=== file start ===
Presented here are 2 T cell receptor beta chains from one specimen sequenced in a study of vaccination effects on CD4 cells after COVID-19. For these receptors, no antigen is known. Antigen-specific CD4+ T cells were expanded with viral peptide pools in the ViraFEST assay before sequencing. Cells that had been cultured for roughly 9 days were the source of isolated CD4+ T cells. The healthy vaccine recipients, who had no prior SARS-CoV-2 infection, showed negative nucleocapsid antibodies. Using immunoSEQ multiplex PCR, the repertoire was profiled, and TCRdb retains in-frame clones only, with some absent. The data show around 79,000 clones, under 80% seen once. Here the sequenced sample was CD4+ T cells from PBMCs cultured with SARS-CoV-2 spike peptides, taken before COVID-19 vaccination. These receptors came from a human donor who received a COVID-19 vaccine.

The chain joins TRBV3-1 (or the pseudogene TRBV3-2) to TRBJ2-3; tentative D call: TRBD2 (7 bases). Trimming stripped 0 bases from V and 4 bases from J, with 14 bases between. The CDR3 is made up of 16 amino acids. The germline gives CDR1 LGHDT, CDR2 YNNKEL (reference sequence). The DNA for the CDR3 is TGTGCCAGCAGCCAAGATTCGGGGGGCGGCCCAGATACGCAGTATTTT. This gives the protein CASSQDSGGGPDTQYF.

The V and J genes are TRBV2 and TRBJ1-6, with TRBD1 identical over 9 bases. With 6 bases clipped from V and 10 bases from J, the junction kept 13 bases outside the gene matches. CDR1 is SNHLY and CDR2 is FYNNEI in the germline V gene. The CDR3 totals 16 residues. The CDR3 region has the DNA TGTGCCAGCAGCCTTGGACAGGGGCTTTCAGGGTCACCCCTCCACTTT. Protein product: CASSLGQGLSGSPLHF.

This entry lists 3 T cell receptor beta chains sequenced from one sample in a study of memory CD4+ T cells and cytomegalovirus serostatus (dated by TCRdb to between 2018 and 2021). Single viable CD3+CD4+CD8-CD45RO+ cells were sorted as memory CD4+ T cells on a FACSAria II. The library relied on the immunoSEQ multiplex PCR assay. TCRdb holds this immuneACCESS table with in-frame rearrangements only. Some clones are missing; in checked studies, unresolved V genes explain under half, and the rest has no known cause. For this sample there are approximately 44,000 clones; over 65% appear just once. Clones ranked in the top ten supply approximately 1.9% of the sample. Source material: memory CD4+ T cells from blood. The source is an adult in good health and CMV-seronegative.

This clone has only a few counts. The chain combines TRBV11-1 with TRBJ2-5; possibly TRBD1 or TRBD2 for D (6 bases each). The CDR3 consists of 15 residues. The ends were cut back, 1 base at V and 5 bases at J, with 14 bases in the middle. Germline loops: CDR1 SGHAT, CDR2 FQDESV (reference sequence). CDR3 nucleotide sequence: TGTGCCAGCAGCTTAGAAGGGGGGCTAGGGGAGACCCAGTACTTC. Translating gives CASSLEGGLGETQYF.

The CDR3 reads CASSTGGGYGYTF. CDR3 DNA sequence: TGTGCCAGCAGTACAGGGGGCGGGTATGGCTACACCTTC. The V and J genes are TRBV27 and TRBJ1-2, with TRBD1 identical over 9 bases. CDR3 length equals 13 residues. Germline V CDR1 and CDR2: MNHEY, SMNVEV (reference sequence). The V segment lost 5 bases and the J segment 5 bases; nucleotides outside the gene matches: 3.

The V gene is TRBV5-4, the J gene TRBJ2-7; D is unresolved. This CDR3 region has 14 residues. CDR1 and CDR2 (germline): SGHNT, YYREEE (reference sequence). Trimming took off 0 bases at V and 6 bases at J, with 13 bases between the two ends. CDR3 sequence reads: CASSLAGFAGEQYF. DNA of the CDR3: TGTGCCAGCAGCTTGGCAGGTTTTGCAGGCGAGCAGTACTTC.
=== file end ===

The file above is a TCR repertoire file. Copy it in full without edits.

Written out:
Presented here are 2 T cell receptor beta chains from one specimen sequenced in a study of vaccination effects on CD4 cells after COVID-19. For these receptors, no antigen is known. Antigen-specific CD4+ T cells were expanded with viral peptide pools in the ViraFEST assay before sequencing. Cells that had been cultured for roughly 9 days were the source of isolated CD4+ T cells. The healthy vaccine recipients, who had no prior SARS-CoV-2 infection, showed negative nucleocapsid antibodies. Using immunoSEQ multiplex PCR, the repertoire was profiled, and TCRdb retains in-frame clones only, with some absent. The data show around 79,000 clones, under 80% seen once. Here the sequenced sample was CD4+ T cells from PBMCs cultured with SARS-CoV-2 spike peptides, taken before COVID-19 vaccination. These receptors came from a human donor who received a COVID-19 vaccine.

The chain joins TRBV3-1 (or the pseudogene TRBV3-2) to TRBJ2-3; tentative D call: TRBD2 (7 bases). Trimming stripped 0 bases from V and 4 bases from J, with 14 bases between. The CDR3 is made up of 16 amino acids. The germline gives CDR1 LGHDT, CDR2 YNNKEL (reference sequence). The DNA for the CDR3 is TGTGCCAGCAGCCAAGATTCGGGGGGCGGCCCAGATACGCAGTATTTT. This gives the protein CASSQDSGGGPDTQYF.

The V and J genes are TRBV2 and TRBJ1-6, with TRBD1 identical over 9 bases. With 6 bases clipped from V and 10 bases from J, the junction kept 13 bases outside the gene matches. CDR1 is SNHLY and CDR2 is FYNNEI in the germline V gene. The CDR3 totals 16 residues. The CDR3 region has the DNA TGTGCCAGCAGCCTTGGACAGGGGCTTTCAGGGTCACCCCTCCACTTT. Protein product: CASSLGQGLSGSPLHF.

This entry lists 3 T cell receptor beta chains sequenced from one sample in a study of memory CD4+ T cells and cytomegalovirus serostatus (dated by TCRdb to between 2018 and 2021). Single viable CD3+CD4+CD8-CD45RO+ cells were sorted as memory CD4+ T cells on a FACSAria II. The library relied on the immunoSEQ multiplex PCR assay. TCRdb holds this immuneACCESS table with in-frame rearrangements only. Some clones are missing; in checked studies, unresolved V genes explain under half, and the rest has no known cause. For this sample there are approximately 44,000 clones; over 65% appear just once. Clones ranked in the top ten supply approximately 1.9% of the sample. Source material: memory CD4+ T cells from blood. The source is an adult in good health and CMV-seronegative.

This clone has only a few counts. The chain combines TRBV11-1 with TRBJ2-5; possibly TRBD1 or TRBD2 for D (6 bases each). The CDR3 consists of 15 residues. The ends were cut back, 1 base at V and 5 bases at J, with 14 bases in the middle. Germline loops: CDR1 SGHAT, CDR2 FQDESV (reference sequence). CDR3 nucleotide sequence: TGTGCCAGCAGCTTAGAAGGGGGGCTAGGGGAGACCCAGTACTTC. Translating gives CASSLEGGLGETQYF.

The CDR3 reads CASSTGGGYGYTF. CDR3 DNA sequence: TGTGCCAGCAGTACAGGGGGCGGGTATGGCTACACCTTC. The V and J genes are TRBV27 and TRBJ1-2, with TRBD1 identical over 9 bases. CDR3 length equals 13 residues. Germline V CDR1 and CDR2: MNHEY, SMNVEV (reference sequence). The V segment lost 5 bases and the J segment 5 bases; nucleotides outside the gene matches: 3.

The V gene is TRBV5-4, the J gene TRBJ2-7; D is unresolved. This CDR3 region has 14 residues. CDR1 and CDR2 (germline): SGHNT, YYREEE (reference sequence). Trimming took off 0 bases at V and 6 bases at J, with 13 bases between the two ends. CDR3 sequence reads: CASSLAGFAGEQYF. DNA of the CDR3: TGTGCCAGCAGCTTGGCAGGTTTTGCAGGCGAGCAGTACTTC.